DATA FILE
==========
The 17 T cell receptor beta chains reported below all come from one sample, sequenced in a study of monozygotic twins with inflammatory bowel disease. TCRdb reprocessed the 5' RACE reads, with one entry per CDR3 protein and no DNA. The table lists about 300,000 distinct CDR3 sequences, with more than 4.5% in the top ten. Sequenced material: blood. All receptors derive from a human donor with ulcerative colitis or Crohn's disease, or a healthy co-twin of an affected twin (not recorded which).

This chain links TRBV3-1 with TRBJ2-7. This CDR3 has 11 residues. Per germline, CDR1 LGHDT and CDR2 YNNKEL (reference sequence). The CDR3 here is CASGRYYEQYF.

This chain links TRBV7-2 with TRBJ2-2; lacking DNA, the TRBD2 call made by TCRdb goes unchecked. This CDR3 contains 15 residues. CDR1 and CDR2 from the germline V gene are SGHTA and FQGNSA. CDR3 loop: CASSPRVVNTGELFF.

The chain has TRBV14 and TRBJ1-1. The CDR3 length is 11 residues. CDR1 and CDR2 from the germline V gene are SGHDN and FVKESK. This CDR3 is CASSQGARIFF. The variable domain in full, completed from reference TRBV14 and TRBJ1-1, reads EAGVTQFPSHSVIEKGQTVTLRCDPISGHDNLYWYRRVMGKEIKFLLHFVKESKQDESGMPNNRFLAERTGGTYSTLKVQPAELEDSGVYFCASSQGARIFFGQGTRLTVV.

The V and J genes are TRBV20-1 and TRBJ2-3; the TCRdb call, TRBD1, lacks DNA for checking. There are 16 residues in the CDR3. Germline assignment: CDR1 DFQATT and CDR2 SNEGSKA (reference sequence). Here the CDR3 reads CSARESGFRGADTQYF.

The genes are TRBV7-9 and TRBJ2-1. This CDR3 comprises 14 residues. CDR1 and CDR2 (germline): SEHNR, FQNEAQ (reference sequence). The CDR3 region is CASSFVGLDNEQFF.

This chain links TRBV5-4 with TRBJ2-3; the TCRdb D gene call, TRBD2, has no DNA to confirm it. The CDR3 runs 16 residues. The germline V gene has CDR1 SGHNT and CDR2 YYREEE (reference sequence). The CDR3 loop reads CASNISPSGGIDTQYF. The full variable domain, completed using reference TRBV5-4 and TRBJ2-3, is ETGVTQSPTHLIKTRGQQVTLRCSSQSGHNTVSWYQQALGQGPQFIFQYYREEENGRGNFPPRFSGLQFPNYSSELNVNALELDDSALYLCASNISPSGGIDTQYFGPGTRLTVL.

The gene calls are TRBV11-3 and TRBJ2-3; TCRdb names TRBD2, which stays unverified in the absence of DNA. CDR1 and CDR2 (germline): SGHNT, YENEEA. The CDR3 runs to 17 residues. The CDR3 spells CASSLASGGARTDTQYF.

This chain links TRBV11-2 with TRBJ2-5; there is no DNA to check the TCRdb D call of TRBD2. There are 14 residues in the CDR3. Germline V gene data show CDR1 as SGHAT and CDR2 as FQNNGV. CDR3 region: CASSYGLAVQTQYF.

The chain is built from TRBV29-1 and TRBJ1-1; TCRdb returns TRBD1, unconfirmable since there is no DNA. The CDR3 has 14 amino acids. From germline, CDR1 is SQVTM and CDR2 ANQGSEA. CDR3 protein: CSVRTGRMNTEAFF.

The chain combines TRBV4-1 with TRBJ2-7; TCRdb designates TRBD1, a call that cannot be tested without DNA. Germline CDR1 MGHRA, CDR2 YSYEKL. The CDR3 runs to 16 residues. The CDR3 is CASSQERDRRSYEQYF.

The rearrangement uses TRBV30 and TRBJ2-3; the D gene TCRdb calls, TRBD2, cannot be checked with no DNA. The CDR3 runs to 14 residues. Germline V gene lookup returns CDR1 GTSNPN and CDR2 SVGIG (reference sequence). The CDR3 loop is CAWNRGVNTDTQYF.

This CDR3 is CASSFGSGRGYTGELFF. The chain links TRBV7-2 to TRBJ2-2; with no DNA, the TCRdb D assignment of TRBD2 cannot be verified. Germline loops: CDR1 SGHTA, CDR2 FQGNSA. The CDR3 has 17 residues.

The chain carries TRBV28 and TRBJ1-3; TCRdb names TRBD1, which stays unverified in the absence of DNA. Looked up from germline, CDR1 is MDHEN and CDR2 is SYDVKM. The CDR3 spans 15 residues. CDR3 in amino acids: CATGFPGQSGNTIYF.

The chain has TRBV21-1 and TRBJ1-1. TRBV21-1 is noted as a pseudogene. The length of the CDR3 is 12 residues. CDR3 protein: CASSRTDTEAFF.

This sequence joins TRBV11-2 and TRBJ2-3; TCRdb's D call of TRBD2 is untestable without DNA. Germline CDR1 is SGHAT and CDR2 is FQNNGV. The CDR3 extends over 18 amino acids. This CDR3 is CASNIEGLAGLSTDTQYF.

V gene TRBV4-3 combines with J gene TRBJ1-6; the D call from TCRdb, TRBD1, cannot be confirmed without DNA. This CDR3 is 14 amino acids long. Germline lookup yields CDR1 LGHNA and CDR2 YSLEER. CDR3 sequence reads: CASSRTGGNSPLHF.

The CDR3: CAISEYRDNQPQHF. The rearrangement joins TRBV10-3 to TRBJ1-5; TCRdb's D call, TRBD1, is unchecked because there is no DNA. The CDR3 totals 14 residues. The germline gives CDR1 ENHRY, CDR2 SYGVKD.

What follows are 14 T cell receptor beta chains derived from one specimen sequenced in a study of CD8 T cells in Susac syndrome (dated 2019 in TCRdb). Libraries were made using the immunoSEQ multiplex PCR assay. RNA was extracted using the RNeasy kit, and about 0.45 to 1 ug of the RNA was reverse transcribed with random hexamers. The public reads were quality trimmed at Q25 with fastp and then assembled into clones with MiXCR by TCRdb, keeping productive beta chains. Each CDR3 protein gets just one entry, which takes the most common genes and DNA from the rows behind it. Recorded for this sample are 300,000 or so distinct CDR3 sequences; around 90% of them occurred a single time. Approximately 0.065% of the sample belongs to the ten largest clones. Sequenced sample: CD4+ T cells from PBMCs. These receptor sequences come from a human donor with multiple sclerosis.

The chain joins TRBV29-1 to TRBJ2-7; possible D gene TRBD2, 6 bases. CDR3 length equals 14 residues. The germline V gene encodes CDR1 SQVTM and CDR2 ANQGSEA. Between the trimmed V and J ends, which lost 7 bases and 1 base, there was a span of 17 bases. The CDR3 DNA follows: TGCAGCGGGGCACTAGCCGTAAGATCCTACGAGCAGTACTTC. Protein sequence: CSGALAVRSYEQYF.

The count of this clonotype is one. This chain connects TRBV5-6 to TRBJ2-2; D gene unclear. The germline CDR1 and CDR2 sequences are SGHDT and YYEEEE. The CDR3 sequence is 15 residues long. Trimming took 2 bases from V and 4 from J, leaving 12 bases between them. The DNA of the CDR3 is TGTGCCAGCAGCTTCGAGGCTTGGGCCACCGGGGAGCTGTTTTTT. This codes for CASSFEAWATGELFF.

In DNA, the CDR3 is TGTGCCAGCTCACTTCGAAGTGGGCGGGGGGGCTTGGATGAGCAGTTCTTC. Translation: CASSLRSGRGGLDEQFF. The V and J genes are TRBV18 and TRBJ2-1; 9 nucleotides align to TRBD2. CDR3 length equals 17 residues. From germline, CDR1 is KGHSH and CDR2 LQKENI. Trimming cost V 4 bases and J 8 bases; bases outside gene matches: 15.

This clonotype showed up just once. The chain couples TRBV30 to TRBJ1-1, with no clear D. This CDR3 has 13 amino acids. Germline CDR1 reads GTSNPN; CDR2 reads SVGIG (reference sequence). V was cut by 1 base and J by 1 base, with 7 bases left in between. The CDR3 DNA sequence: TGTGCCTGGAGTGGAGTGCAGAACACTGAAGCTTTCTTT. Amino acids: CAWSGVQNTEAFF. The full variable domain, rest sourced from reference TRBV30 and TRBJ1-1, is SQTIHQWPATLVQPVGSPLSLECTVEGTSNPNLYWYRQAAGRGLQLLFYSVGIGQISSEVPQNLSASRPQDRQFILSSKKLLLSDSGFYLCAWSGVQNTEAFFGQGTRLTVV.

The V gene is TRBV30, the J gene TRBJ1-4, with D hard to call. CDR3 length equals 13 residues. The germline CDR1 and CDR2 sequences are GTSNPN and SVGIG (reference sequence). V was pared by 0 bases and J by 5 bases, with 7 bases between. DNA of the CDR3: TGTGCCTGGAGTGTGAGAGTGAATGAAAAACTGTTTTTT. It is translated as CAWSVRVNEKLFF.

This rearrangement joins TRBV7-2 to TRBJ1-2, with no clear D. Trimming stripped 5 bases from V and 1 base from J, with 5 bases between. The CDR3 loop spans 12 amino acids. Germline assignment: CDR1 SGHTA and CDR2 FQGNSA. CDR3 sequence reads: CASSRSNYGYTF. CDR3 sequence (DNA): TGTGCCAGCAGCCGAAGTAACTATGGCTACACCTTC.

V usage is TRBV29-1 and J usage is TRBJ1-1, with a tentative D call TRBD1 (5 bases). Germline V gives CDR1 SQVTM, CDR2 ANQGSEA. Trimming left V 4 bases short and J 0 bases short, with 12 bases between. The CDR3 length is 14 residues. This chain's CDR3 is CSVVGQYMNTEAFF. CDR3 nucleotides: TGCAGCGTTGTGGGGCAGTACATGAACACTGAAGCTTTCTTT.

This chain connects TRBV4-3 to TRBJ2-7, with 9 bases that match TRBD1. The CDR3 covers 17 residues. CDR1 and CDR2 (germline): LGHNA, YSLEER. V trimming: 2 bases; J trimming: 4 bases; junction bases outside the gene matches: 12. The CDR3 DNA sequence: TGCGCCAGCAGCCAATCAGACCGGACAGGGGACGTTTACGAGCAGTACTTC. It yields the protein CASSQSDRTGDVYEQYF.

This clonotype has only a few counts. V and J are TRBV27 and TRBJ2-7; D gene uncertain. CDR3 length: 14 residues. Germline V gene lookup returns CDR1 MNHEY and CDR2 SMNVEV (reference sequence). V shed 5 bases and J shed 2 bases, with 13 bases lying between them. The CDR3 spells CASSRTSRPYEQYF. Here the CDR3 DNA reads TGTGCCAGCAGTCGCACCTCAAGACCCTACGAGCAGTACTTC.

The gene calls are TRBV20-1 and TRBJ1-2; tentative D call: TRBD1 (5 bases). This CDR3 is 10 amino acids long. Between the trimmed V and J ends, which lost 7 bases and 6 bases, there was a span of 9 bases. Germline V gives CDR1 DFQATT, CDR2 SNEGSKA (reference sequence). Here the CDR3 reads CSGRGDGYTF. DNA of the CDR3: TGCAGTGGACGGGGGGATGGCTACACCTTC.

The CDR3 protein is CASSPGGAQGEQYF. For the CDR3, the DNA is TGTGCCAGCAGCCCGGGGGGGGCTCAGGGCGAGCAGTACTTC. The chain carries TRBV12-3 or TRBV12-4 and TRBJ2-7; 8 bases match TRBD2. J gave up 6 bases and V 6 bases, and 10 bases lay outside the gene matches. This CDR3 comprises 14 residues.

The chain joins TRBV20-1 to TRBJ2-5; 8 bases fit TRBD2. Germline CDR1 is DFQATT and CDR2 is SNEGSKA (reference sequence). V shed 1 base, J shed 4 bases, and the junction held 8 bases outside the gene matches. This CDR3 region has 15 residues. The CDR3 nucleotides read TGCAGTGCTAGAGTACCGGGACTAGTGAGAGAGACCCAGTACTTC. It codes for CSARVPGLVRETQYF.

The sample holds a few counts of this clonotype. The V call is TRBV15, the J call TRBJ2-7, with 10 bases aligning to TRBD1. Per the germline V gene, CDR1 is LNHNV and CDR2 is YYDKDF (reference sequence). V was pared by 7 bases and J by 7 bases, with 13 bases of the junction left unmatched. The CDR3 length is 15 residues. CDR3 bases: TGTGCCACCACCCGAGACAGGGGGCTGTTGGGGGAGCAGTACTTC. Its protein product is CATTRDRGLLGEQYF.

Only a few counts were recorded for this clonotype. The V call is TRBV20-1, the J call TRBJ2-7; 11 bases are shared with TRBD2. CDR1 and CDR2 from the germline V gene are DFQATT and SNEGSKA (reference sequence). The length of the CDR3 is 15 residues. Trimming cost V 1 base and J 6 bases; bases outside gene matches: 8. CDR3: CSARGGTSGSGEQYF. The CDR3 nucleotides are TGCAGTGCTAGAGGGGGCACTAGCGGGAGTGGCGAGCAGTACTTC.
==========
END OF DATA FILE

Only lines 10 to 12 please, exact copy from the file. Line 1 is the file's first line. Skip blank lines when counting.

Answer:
The chain is built from TRBV29-1 and TRBJ1-1; TCRdb returns TRBD1, unconfirmable since there is no DNA. The CDR3 has 14 amino acids. From germline, CDR1 is SQVTM and CDR2 ANQGSEA. CDR3 protein: CSVRTGRMNTEAFF.

The chain combines TRBV4-1 with TRBJ2-7; TCRdb designates TRBD1, a call that cannot be tested without DNA. Germline CDR1 MGHRA, CDR2 YSYEKL. The CDR3 runs to 16 residues. The CDR3 is CASSQERDRRSYEQYF.

The rearrangement uses TRBV30 and TRBJ2-3; the D gene TCRdb calls, TRBD2, cannot be checked with no DNA. The CDR3 runs to 14 residues. Germline V gene lookup returns CDR1 GTSNPN and CDR2 SVGIG (reference sequence). The CDR3 loop is CAWNRGVNTDTQYF.